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From "Phil Steitz" <phil.ste...@gmail.com>
Subject Re: [math] Q-R -decomposition
Date Sat, 20 May 2006 21:47:54 GMT
On 5/20/06, Joni Salonen <joni.salonen@gmail.com> wrote:
> > > The algorithm used there produces the matrix R and an array of
> > > Householder vectors. When the getQ() is called, the Householder
> > > vectors are made into matrices that are multiplied together to yield
> > > the Q matrix. This seems to be the best way to go about things.
> > >
> > That seems fine to me, in terms of the state maintained in the decomp
> > class and the API as well - i.e., provide the accessors for Q and R,
> > but maintain state efficiently.
> >
> Done; this is what QRDecompositionImpl does now. Singular and
> rectangular cases are covered. The tests are more extensive, too.
> http://issues.apache.org/jira/browse/MATH-148

Thanks! I will commit the later versions to give us something to start with.
>
> There is one thing I'm not sure about: matrix dimensions. Some sources
> define the QR-factorization of an m x n matrix so that Q is m x m
> (square) and R is m x n, others say that Q is m x n and R is n x n
> (square). The current implementation does the former. Of course it's
> also possible to define Q as m x r and R as r x n, where r is min{m,
> n} or the rank of the original matrix. Do you have any insights on
> what should be done?

I am reviewing the implementation code and the Householder reflections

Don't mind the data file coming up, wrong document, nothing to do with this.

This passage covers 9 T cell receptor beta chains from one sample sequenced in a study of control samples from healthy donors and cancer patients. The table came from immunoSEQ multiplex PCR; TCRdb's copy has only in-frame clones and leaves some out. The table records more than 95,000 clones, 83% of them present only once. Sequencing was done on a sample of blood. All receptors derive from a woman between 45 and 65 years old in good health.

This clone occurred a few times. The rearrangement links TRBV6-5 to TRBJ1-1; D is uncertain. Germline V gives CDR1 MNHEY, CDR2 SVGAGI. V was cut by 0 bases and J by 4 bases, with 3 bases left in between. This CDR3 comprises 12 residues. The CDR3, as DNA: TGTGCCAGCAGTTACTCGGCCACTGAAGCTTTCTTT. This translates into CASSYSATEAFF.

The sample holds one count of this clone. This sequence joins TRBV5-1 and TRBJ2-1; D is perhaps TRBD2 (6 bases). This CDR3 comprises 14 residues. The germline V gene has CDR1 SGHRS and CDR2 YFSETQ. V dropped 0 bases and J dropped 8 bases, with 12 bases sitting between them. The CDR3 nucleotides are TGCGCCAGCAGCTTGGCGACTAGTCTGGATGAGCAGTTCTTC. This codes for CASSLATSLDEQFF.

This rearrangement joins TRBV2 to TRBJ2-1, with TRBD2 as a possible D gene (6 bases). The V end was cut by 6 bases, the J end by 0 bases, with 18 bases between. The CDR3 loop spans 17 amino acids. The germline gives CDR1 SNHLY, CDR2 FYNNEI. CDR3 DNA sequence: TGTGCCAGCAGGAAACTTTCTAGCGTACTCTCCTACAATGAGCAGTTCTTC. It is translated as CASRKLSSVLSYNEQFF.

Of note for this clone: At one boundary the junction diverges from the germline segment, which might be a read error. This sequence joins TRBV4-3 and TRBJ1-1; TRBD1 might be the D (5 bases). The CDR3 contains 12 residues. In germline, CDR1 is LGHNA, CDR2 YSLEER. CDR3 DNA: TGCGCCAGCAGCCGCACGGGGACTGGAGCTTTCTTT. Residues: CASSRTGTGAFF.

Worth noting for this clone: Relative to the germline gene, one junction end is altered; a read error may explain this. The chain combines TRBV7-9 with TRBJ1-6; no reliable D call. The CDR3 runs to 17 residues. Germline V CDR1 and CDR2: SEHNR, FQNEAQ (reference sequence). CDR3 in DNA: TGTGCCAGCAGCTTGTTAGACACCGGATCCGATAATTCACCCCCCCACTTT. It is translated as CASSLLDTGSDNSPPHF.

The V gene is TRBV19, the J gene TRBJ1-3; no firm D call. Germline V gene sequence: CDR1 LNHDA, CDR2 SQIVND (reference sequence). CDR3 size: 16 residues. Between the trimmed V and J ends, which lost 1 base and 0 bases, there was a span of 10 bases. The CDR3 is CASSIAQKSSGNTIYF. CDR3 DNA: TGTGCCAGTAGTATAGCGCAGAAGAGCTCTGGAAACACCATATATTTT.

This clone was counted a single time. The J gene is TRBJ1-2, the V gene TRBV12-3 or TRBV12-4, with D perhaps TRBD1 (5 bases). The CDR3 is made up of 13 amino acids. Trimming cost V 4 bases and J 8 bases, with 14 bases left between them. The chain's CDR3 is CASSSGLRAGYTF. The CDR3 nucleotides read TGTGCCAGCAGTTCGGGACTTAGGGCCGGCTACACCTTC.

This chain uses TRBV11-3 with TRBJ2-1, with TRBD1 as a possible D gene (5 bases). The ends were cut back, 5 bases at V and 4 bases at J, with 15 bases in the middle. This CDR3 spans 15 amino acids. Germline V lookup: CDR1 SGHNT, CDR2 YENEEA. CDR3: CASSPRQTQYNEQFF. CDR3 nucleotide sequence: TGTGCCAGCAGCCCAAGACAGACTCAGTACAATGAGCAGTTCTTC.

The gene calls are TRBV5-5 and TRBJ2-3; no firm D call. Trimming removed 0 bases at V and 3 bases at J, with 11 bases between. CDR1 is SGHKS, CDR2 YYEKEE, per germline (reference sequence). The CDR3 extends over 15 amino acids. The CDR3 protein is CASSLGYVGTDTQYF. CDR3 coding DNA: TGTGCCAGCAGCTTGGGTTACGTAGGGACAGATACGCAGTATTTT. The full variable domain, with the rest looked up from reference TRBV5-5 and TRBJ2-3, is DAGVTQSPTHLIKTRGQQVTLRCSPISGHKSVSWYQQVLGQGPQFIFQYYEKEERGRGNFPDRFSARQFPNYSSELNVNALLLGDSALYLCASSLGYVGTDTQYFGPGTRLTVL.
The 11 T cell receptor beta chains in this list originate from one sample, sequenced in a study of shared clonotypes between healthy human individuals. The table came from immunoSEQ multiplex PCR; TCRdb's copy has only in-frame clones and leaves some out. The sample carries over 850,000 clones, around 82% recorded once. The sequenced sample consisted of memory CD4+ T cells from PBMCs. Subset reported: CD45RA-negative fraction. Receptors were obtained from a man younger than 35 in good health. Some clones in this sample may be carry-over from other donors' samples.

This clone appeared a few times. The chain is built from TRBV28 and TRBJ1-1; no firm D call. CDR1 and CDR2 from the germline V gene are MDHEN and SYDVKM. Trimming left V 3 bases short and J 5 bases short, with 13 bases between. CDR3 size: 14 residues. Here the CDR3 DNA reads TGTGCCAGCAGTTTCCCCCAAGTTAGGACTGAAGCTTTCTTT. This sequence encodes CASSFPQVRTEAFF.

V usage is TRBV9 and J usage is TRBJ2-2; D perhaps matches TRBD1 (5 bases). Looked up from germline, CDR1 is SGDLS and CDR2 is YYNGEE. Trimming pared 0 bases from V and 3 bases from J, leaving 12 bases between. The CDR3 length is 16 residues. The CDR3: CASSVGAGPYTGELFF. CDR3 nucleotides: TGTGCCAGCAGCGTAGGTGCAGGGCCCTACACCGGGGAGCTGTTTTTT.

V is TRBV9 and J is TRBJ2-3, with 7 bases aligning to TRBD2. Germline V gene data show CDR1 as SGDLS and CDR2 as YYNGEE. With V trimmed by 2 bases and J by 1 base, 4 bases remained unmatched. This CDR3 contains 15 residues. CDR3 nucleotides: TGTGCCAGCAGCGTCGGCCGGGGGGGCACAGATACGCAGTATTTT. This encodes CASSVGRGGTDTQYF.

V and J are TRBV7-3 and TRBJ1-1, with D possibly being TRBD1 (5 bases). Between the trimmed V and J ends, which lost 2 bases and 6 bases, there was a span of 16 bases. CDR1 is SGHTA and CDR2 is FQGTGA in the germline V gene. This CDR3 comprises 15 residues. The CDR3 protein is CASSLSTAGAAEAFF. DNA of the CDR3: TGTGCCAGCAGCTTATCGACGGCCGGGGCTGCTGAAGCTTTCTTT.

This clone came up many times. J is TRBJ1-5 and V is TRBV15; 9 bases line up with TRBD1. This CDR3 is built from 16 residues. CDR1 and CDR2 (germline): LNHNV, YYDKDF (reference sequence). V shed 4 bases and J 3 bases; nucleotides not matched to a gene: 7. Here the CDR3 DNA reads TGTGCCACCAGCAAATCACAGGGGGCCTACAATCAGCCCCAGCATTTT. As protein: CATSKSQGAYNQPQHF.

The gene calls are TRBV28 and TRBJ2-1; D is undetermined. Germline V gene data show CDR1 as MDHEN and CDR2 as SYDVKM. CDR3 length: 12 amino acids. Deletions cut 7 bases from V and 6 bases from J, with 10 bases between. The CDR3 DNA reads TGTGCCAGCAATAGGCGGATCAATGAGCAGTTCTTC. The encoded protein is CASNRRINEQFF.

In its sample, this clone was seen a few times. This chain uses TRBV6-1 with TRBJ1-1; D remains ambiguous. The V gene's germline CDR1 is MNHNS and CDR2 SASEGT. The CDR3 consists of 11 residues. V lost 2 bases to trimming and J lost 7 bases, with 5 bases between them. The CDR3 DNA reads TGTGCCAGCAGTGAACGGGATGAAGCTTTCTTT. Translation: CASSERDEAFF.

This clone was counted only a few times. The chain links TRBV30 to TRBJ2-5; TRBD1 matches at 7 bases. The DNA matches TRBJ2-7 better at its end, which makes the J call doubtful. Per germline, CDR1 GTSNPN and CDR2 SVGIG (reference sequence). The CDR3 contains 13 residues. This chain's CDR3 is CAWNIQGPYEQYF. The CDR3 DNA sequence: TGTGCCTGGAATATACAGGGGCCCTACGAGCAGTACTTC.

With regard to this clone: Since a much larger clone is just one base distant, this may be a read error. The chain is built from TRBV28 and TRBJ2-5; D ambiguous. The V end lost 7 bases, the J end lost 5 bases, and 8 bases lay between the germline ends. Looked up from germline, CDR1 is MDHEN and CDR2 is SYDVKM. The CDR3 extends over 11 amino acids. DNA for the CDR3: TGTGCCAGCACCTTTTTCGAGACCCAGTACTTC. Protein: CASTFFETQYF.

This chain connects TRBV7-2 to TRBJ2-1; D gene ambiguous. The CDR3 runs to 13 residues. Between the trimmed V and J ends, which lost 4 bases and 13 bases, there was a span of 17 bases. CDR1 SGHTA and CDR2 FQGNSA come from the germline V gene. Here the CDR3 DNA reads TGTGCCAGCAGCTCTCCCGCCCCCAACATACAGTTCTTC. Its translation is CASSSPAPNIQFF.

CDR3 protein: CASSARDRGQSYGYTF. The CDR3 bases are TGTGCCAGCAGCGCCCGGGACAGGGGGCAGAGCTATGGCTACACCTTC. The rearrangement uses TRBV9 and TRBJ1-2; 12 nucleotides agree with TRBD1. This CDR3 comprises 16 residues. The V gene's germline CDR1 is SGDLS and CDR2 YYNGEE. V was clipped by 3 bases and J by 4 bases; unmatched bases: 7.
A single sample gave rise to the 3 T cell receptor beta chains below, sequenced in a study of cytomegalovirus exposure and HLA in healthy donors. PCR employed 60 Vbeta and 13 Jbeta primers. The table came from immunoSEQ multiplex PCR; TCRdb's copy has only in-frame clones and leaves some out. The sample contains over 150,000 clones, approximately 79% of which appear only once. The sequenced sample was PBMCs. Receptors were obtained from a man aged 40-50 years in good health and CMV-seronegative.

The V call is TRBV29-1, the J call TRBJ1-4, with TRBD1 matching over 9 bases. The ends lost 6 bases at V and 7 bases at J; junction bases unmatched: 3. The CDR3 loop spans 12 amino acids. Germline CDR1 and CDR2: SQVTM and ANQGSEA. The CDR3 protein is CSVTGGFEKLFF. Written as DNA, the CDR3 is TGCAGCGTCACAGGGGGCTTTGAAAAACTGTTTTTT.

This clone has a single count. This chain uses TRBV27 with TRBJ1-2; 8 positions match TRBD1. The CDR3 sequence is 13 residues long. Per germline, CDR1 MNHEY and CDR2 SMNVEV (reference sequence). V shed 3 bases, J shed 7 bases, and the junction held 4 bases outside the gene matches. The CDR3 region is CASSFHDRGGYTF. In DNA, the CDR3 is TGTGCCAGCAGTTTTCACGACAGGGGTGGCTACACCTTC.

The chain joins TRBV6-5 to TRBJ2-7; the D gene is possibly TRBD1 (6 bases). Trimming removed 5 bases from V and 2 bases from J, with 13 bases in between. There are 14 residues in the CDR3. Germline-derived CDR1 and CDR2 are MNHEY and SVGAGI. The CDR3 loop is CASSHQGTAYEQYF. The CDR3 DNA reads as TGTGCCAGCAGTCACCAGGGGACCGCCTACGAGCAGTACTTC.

algorithm to figure out why this is the case.  The definitions that I
have seen (including the ones that you reference in the javadoc) use
the second approach (R is square).  Generally, m is assumed to be
greater than or equal to n and I think the matrix has to be full rank
for the decomp to be unique.  I am not an expert in this area, so will
defer to others if there are good arguments for using the definition
that your implementation uses.  The important thing is to document
exactly what the code does, both in the interface javadoc and the
impl.  It would be awkward in this case to have the interface
under-specified regarding the dimensions of the factors, so this
should probably be settled independently of the algorithm.
>
> > > I suppose we won't have a base interface for matrix decompositions?
> >
> > We can talk about that, but if we go with the design above, there is
> > really no place for it, unless I am missing something.  Now is a good
> > time to discuss these things, though, as once we define the API, we
> > (and our users) are going to have to live with it for some time.
> > Other than a "decompose" method (which the design above does not
> > include), its hard for me to see what a base decomposition interface
> > would include. The accessors are all different depending on the
> > decomp.  Could be I am missing something, though, so if you have ideas
> > about how to better structure this, please speak up.
> >
> It seems that many decompositions are used for solving linear systems.
> A decomposition object "knows" what the system is like and has access
> to the raw factorized data that can be packed in some way, so it would
> make some sense to ask it solve systems, too. Plus: users would be
> able to switch between different implementations, like with the
> Collections API.

Beyond what is available in the API (Q and R), what exactly does the
QR Decomp "know" that makes solving easier?
>
> Then again, solving systems doesn't seem like something inherent to
> the idea of a matrix factorization. Could it be a better idea to have
> an interface like "LinearSystemSolver" which then can be implemented
> by decomposition classes?

Probably a good idea, even if we don't have the decomp classes
implement it. I guess there is nothing wrong with the decomp
implementation classes implementing the linear solver interface.  Need
to think about this some more from both usability and extensibility
standpoint, but I think the interface makes sense in any case.

Thanks again for contributing this stuff.

Phil

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